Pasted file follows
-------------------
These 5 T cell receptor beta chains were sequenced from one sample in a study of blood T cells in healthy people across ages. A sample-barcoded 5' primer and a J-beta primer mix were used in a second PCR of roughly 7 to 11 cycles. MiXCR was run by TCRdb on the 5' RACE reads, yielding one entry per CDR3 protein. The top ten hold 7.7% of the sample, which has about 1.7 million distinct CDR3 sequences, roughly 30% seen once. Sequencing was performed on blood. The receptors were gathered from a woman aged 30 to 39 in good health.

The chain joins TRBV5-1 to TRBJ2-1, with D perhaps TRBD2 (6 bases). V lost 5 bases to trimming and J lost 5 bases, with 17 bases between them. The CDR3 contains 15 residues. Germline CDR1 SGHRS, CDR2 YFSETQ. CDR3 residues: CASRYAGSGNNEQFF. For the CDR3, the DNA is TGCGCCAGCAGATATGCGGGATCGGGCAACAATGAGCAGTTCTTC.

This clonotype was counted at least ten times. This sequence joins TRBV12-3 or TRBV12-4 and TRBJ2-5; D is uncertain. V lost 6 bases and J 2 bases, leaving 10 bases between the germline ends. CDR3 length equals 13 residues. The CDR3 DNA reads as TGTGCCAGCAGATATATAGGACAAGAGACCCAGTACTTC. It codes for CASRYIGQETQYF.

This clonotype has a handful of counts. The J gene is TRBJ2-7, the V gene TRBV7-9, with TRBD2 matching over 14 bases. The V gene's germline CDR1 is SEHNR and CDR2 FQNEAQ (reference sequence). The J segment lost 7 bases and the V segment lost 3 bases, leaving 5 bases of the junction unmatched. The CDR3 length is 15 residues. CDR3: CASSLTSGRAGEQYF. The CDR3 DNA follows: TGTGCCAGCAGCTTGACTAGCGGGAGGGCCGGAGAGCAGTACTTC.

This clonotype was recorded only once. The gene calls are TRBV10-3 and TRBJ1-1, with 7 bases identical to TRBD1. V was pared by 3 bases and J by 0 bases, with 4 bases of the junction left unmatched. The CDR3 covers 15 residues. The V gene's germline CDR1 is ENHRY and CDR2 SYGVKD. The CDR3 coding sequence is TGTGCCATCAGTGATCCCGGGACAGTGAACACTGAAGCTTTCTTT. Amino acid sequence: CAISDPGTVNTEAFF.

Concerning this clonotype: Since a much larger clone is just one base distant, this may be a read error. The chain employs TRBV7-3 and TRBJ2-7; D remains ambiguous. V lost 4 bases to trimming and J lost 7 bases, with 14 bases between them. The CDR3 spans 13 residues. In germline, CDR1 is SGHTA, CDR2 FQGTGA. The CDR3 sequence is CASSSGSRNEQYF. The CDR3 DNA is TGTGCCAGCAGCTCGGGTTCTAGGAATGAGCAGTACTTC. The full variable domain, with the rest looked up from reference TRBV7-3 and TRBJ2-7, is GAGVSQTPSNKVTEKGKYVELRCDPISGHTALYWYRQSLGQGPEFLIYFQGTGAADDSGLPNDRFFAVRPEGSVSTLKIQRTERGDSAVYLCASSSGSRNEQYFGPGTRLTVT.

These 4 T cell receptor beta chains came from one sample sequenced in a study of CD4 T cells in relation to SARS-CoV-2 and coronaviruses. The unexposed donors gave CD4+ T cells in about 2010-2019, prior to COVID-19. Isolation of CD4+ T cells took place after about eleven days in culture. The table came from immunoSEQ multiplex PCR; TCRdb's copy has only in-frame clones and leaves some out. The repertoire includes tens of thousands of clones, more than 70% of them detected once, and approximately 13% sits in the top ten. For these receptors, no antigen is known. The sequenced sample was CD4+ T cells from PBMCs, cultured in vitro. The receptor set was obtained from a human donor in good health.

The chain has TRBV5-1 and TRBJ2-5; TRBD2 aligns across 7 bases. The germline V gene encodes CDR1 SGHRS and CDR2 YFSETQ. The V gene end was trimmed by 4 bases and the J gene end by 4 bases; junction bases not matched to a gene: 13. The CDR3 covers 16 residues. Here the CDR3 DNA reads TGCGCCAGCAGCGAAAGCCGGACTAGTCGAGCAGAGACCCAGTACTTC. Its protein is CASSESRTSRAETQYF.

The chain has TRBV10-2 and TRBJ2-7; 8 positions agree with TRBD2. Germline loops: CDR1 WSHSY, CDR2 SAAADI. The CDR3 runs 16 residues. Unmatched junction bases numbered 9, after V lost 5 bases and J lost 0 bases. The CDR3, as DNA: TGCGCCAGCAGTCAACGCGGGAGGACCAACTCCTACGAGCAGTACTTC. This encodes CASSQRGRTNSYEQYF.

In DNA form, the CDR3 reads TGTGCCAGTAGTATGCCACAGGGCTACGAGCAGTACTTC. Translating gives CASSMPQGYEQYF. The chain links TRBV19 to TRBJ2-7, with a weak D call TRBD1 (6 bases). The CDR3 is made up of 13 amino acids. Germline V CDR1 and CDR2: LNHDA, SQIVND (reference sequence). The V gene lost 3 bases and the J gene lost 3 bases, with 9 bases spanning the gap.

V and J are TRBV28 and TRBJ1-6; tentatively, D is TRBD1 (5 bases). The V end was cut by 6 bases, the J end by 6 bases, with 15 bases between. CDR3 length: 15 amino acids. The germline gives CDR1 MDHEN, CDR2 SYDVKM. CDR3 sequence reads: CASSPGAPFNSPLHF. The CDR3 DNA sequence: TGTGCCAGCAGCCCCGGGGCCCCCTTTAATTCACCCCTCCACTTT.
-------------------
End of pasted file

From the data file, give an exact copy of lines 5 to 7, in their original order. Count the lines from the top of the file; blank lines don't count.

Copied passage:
This clonotype was recorded only once. The gene calls are TRBV10-3 and TRBJ1-1, with 7 bases identical to TRBD1. V was pared by 3 bases and J by 0 bases, with 4 bases of the junction left unmatched. The CDR3 covers 15 residues. The V gene's germline CDR1 is ENHRY and CDR2 SYGVKD. The CDR3 coding sequence is TGTGCCATCAGTGATCCCGGGACAGTGAACACTGAAGCTTTCTTT. Amino acid sequence: CAISDPGTVNTEAFF.

Concerning this clonotype: Since a much larger clone is just one base distant, this may be a read error. The chain employs TRBV7-3 and TRBJ2-7; D remains ambiguous. V lost 4 bases to trimming and J lost 7 bases, with 14 bases between them. The CDR3 spans 13 residues. In germline, CDR1 is SGHTA, CDR2 FQGTGA. The CDR3 sequence is CASSSGSRNEQYF. The CDR3 DNA is TGTGCCAGCAGCTCGGGTTCTAGGAATGAGCAGTACTTC. The full variable domain, with the rest looked up from reference TRBV7-3 and TRBJ2-7, is GAGVSQTPSNKVTEKGKYVELRCDPISGHTALYWYRQSLGQGPEFLIYFQGTGAADDSGLPNDRFFAVRPEGSVSTLKIQRTERGDSAVYLCASSSGSRNEQYFGPGTRLTVT.

These 4 T cell receptor beta chains came from one sample sequenced in a study of CD4 T cells in relation to SARS-CoV-2 and coronaviruses. The unexposed donors gave CD4+ T cells in about 2010-2019, prior to COVID-19. Isolation of CD4+ T cells took place after about eleven days in culture. The table came from immunoSEQ multiplex PCR; TCRdb's copy has only in-frame clones and leaves some out. The repertoire includes tens of thousands of clones, more than 70% of them detected once, and approximately 13% sits in the top ten. For these receptors, no antigen is known. The sequenced sample was CD4+ T cells from PBMCs, cultured in vitro. The receptor set was obtained from a human donor in good health.